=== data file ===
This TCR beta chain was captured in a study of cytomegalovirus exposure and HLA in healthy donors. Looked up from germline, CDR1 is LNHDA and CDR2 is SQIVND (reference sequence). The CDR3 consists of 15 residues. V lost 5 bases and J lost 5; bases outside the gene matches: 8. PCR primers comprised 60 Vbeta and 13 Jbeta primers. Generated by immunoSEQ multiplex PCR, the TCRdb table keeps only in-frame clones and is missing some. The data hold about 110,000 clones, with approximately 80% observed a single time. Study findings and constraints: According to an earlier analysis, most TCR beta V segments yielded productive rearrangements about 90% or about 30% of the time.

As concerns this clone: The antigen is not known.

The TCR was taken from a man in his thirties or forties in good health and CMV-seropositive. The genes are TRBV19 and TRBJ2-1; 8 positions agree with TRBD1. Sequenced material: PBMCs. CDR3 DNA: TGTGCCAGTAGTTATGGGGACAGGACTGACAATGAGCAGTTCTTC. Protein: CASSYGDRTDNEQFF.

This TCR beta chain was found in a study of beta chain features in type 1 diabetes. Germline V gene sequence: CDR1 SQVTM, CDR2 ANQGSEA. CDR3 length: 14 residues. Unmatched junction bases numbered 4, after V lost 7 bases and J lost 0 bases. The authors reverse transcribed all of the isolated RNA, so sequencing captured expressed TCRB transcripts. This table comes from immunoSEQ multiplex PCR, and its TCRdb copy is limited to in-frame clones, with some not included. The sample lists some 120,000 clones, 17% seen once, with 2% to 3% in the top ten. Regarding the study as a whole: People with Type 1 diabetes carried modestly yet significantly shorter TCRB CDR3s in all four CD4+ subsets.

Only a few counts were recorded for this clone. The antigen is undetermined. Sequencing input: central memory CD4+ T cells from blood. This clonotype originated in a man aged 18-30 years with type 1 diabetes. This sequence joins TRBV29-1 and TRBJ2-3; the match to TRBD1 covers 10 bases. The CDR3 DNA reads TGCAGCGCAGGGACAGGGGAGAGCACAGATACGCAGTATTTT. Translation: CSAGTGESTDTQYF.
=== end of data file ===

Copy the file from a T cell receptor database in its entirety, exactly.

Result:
This TCR beta chain was captured in a study of cytomegalovirus exposure and HLA in healthy donors. Looked up from germline, CDR1 is LNHDA and CDR2 is SQIVND (reference sequence). The CDR3 consists of 15 residues. V lost 5 bases and J lost 5; bases outside the gene matches: 8. PCR primers comprised 60 Vbeta and 13 Jbeta primers. Generated by immunoSEQ multiplex PCR, the TCRdb table keeps only in-frame clones and is missing some. The data hold about 110,000 clones, with approximately 80% observed a single time. Study findings and constraints: According to an earlier analysis, most TCR beta V segments yielded productive rearrangements about 90% or about 30% of the time.

As concerns this clone: The antigen is not known.

The TCR was taken from a man in his thirties or forties in good health and CMV-seropositive. The genes are TRBV19 and TRBJ2-1; 8 positions agree with TRBD1. Sequenced material: PBMCs. CDR3 DNA: TGTGCCAGTAGTTATGGGGACAGGACTGACAATGAGCAGTTCTTC. Protein: CASSYGDRTDNEQFF.

This TCR beta chain was found in a study of beta chain features in type 1 diabetes. Germline V gene sequence: CDR1 SQVTM, CDR2 ANQGSEA. CDR3 length: 14 residues. Unmatched junction bases numbered 4, after V lost 7 bases and J lost 0 bases. The authors reverse transcribed all of the isolated RNA, so sequencing captured expressed TCRB transcripts. This table comes from immunoSEQ multiplex PCR, and its TCRdb copy is limited to in-frame clones, with some not included. The sample lists some 120,000 clones, 17% seen once, with 2% to 3% in the top ten. Regarding the study as a whole: People with Type 1 diabetes carried modestly yet significantly shorter TCRB CDR3s in all four CD4+ subsets.

Only a few counts were recorded for this clone. The antigen is undetermined. Sequencing input: central memory CD4+ T cells from blood. This clonotype originated in a man aged 18-30 years with type 1 diabetes. This sequence joins TRBV29-1 and TRBJ2-3; the match to TRBD1 covers 10 bases. The CDR3 DNA reads TGCAGCGCAGGGACAGGGGAGAGCACAGATACGCAGTATTTT. Translation: CSAGTGESTDTQYF.